King County Council approves blueprint for civilian oversight of law enforcement

The Metropolitan King County Council adopted legislation expanding the authorities and functions of the Office of Law Enforcement Oversight (OLEO) on Monday.

  • Tuesday, April 18, 2017 6:52am
  • News

The following is a release from King County:

The Metropolitan King County Council adopted legislation expanding the authorities and functions of the Office of Law Enforcement Oversight (OLEO) on Monday. In 2015, King County voters overwhelmingly supported making civilian oversight an independent, charter-based agency of the County with investigatory powers of the King County Sheriff’s Office (KCSO)

“I am hopeful that we will make further progress toward making OLEO the most effective police oversight in the US,” said Councilmember Larry Gossett, prime sponsor of the legislation. “Oversight is vital and an independent, civilian directed panel if there are complaints is a strong step toward ensuring that people will continue to have confidence that their concerns about those enforcing the law will be investigate fairly.”

“Independent civilian police oversight is critical to addressing inequities and injustices in our criminal justice system,” said Council Vice Chair Rod Dembowski. “I am heartened by the broad support for today’s legislation and am proud to have co-sponsored it with Councilmember Gossett, and worked hard to pass it.”

The ordinance is subject to collective bargaining with police labor unions and cannot be fully implemented unless it aligns with collective bargaining.

“Today the Council took an important first step in setting the vision for strong oversight in King County, and we appreciate their leadership in achieving it,” said David Baker, Mayor of Kenmore and co-chair of OLEO’s Citizen’s Committee on Independent Oversight. “The next phase of critical leadership will be to ensure that the County’s collective bargaining agreements fulfill the ordinance as intended and expected by the voters of King County.”

The charter amendment increased OLEO’s scope of authority to directly investigate misconduct, complementing its existing authorities to monitor internal investigations, conduct systemic reviews and audits and engage in community outreach.

Under the adopted legislation, OLEO will also increase its effectiveness by being able to review the overall complaint handling process from intake through findings and conclusions. In addition to being able to certify the thoroughness and objectivity of an internal investigation, the office will be able to issue recommendations at key points in the complaint handling process, and when circumstances warrant it, directly investigate complaints.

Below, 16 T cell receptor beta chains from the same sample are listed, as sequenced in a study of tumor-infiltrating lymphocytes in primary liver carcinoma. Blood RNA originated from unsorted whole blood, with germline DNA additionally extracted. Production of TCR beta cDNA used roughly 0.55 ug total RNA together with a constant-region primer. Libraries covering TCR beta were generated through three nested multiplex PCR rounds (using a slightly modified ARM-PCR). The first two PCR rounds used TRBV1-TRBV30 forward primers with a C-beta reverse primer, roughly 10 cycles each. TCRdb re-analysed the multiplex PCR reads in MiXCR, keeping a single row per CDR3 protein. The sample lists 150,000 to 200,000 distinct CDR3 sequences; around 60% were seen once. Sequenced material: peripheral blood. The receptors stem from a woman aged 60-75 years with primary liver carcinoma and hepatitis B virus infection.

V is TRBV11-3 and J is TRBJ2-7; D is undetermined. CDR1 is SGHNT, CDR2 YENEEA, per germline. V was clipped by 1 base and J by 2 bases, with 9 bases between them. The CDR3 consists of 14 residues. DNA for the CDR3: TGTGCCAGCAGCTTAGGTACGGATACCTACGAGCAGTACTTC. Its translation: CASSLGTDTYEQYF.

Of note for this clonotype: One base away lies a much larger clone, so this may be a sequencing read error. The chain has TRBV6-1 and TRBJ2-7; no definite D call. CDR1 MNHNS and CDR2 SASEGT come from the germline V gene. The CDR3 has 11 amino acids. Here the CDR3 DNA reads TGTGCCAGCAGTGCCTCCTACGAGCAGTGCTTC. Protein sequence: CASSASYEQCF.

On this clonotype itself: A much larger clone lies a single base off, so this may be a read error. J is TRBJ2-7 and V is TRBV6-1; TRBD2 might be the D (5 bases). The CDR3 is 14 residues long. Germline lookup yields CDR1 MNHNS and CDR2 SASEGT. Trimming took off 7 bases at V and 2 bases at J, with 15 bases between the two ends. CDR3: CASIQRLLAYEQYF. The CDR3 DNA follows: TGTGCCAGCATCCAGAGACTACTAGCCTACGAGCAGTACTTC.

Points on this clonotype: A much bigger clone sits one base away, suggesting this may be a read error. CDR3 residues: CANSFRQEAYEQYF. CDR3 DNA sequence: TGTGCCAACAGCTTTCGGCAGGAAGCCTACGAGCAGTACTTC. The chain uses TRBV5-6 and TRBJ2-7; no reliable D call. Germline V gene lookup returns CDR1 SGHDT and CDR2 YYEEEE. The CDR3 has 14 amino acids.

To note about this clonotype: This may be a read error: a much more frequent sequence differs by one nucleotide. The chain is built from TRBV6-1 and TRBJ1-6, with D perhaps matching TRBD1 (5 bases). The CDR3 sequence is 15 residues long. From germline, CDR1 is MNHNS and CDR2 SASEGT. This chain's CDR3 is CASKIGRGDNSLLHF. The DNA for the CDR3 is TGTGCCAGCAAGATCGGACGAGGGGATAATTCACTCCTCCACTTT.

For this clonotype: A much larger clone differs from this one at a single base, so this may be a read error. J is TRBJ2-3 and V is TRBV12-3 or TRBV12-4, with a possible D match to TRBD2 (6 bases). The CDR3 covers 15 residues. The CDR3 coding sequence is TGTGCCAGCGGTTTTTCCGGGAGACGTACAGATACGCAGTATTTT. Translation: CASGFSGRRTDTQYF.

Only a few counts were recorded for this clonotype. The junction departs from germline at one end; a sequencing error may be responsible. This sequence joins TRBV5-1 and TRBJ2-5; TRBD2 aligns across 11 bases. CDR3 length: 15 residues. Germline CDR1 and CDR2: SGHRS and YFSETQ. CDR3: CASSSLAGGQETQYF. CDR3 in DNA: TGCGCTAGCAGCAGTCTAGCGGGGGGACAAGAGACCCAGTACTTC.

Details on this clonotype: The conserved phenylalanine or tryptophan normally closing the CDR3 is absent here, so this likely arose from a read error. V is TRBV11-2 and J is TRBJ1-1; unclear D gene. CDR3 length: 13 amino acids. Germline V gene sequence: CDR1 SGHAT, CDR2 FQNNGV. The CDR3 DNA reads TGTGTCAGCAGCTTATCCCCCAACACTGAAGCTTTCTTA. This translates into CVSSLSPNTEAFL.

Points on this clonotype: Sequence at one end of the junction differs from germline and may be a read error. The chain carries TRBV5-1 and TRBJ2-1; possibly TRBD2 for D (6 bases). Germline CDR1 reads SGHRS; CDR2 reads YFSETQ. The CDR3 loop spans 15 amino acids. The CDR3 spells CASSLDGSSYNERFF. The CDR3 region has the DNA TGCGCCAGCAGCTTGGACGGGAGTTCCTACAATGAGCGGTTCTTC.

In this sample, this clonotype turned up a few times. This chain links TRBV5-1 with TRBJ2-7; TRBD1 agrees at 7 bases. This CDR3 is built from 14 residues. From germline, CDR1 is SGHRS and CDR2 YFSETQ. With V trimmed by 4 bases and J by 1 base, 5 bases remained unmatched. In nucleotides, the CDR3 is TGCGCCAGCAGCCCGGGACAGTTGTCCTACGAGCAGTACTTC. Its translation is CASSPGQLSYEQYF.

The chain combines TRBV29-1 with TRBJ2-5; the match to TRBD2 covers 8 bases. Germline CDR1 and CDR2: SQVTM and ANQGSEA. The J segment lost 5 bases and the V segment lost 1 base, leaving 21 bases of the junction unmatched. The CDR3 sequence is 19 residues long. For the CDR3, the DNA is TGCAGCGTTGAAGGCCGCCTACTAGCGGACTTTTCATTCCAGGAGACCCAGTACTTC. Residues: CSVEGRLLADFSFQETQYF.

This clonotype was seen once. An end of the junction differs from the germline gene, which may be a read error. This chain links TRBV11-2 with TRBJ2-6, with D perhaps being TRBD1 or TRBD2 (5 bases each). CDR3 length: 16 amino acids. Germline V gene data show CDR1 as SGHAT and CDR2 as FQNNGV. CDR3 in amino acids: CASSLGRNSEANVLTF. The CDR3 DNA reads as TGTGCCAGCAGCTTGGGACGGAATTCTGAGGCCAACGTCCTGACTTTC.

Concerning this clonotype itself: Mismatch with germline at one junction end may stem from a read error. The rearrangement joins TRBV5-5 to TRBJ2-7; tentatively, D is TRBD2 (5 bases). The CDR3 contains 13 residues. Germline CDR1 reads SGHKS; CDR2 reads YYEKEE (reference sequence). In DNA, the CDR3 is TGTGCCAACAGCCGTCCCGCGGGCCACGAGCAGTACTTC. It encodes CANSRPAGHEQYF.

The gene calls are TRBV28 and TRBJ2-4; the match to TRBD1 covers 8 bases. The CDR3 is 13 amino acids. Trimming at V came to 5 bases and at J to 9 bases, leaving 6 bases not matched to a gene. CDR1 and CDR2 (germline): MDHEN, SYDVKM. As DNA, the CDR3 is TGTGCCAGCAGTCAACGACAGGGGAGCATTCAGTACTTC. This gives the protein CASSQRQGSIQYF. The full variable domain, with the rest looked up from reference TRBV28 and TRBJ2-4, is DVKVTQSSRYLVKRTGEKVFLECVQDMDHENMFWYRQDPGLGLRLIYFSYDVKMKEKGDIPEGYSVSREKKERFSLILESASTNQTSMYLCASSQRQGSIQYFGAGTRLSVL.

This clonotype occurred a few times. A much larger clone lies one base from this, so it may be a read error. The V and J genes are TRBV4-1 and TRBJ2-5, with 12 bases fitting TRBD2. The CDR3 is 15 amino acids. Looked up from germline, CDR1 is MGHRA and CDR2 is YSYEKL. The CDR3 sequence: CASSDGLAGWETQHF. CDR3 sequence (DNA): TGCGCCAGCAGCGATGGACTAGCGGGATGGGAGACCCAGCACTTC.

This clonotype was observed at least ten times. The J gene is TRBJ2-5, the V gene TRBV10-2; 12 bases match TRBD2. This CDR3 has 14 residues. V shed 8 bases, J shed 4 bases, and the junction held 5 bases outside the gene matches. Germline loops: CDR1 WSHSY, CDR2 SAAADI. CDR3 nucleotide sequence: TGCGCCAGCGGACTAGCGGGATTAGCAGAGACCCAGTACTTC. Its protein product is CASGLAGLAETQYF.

Finally, the legislation establishes a forward-looking policy for the Sheriff to partner with and consult OLEO on the establishment and updating of policies and procedures prior to implementation. The goal is for OLEO and the Sheriff to work both separately and in a respectful partnership to strengthen and build on the integrity and service of KCSO employees who serve and protect the people of King County.

More in News

After Seattle’s controversial employee head tax was repealed, King County Executive Dow Constantine wants to bond against existing tax revenues to generate $100 million for affordable housing. Photo by Joe Mabel/Wikipedia Commons
County executive proposes $100 million affordable housing bond

The money was already coming, but Constantine wants to speed up the process.

Kenmore City Hall. File photo
Kenmore proclaims Pride Week for first time

Pride Week will be June 24-30 in the city of Kenmore.

Kenmore City Hall - Reporter file photo
Kenmore to consider plastic bag ban

Potential ordinance would encourage use of paper, resuable bags.

Sheriffs respond to stabbing in Bothell

A Bothell man stabbed a woman after an argument on June 16.

Seattle and King County officials want a safe injection van

The mobile project—an alternative to permanent sites—still doesn’t have a defined timeline.

An autopsy found that Tommy Le was shot twice in the back during an fatal encounter with a King County sheriff’s deputy. Photo courtesy Career Link
New report calls for increased transparency from King County Sheriff’s Office

The fatal shooting of Tommy Le served as a case study for researchers.

A scene from the 2017 Women’s March Seattle. Photo by Richard Ha/Flickr
County sexual harassment policies could be overhauled

One King County councilmember says male-dominated departments have “workplace culture issues.”

Bothell plans transportation improvements

Projects include road widening and Safe Routes to School.

Western Washington could see more wildfires this year

Lots of grass and warmer weather could make for worsening fire seasons.

Bothell sees benefits of state budget investments

The city received a $2 million check to fund the preservation and conservation of Wayne Golf Course.

St. Edward Lodge renovation to begin in July

The project to turn the old seminary building into a lodge will get underway this July.

Eastside groups discuss homelessness and affordable housing at community events

Five area service providers recently hosted a joint event to educate community members about the impacts of homelessness.